The Glock 42 has been around for nearly a decade, and many claim it’s still the best .380 self-defense pistol. It’s no surprise considering Glock has been manufacturing dependable firearms for many years.

In the years since the release of the G42, the concealed carry pistol market has exploded with so many choices it can make your head spin. The majority of these are 9mm, leaving out the .380 shooters. Let’s examine why the G42 is still a fantastic option for concealed carry.
 

Table of Contents

First Impressions
Customizing the G42
Specs
Hitting the Range
Accessories Included
Pros and Cons
Final Thoughts

First Impressions

 

Glock G42
The Glock 42 is a small .380 caliber pistol that feels like it was made for concealed carry. (Photo: Elizabeth Bienas/Guns.com)


If you’re familiar with one Glock, you’re familiar with them all. My two primary carry pistols are the Glock 43 and 48 MOS, so this felt immediately comfortable. When I received the gun, I spent some time dry firing, and it didn’t take long to start picking up the sights quickly. I have to say, the G42 just feels good in the hands. Even for those unfamiliar with Glock, I’d bet they would say the same.

The G42 is a small and lightweight gun. It’s not tiny like most .380 pocket pistols, but it’s smaller than I expected, which isn’t necessarily a bad thing. The barrel length is 3.25 inches and the overall length is 5.94 inches. This makes it roughly half an inch shorter than my G43, but otherwise, they feel similar in size.
 

Glock G42
The pinky extension makes the G42 look larger than the G43, but it’s slightly smaller. (Photo: Elizabeth Bienas/Guns.com)


Small pistols get a bad rap for having terrible grips, but this one feels nice. It’s slim yet curved on the back and rounded on the front. I found it to be comfortable to handle and shoot. I have small hands, so I don’t usually struggle with small guns, but I do prefer a contoured grip, and the G42 delivers. If you have large hands, you might not be able to get a full grip, but the pinky extension on the Glock magazines helps.

The texturing on the grip is the standard “raised square” pattern Glock uses on the front, rear, and sides. It’s not aggressive like other pistols I own, so it won’t hurt your hands or destroy your t-shirts if you carry it inside the waistband. Utility-wise I’d say it falls somewhere between good and needs improvement. I consider it a medium texture—just enough to give you some grip but not enough when your hands are wet or sweaty.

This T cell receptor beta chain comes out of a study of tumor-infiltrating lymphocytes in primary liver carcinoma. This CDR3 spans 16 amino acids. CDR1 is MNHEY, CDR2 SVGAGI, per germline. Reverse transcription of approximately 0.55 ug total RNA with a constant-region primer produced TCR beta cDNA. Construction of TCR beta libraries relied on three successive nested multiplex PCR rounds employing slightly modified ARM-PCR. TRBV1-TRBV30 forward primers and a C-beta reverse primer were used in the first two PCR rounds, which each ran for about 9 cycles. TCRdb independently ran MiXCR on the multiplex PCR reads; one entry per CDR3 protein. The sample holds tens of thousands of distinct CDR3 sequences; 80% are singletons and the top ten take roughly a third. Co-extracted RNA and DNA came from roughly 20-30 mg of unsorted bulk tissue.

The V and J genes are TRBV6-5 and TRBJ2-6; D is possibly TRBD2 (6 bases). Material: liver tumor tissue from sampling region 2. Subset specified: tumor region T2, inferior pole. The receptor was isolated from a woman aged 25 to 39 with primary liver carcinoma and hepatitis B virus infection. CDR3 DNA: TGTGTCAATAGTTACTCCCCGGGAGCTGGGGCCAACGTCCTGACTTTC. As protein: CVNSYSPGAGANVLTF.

Customizing the G42

 

Glock G42
Both the charging handle and the mag release show the vast amount of aftermarket support for Glocks. (Photo: Elizabeth Bienas/Guns.com)


This particular Glock 42 is Certified Used from the Guns.com Vault. It’s in great shape and comes with some aftermarket features.

First is the charging handle by Recover Tactical, which aids in racking the slide. I’ve never had any issue racking slides, but Glocks can be pretty stiff when they’re new. This feature would be helpful for someone with limited hand strength. I like that it’s not a permanent modification and only takes a few minutes to install or remove. If I were to keep this gun, I’d remove the charging handle because it does add slight bulk, and that’s a factor I consider for a concealed carry gun.

Second, this G42 has an extended magazine release by NDZ Performance. I have the same one on my G43, making it easier and faster to drop the magazine–especially with small hands. It’s currently set up for a left-handed shooter but can easily be switched.
 

Glock G42
The TLR-6 fits like a glove. (Photo: Elizabeth Bienas/Guns.com)


A Streamlight TLR-6 weapon-mounted laser/light which is made specifically for the G42 rounds out the list of accessories. It attaches to the trigger guard, as there is no accessory rail with the G42, without getting in the way of any controls. The fact that Streamlight still made a laser for this gun despite it not having an accessory rail just shows how much pull Glock has in the aftermarket industry and how immensely popular these guns are.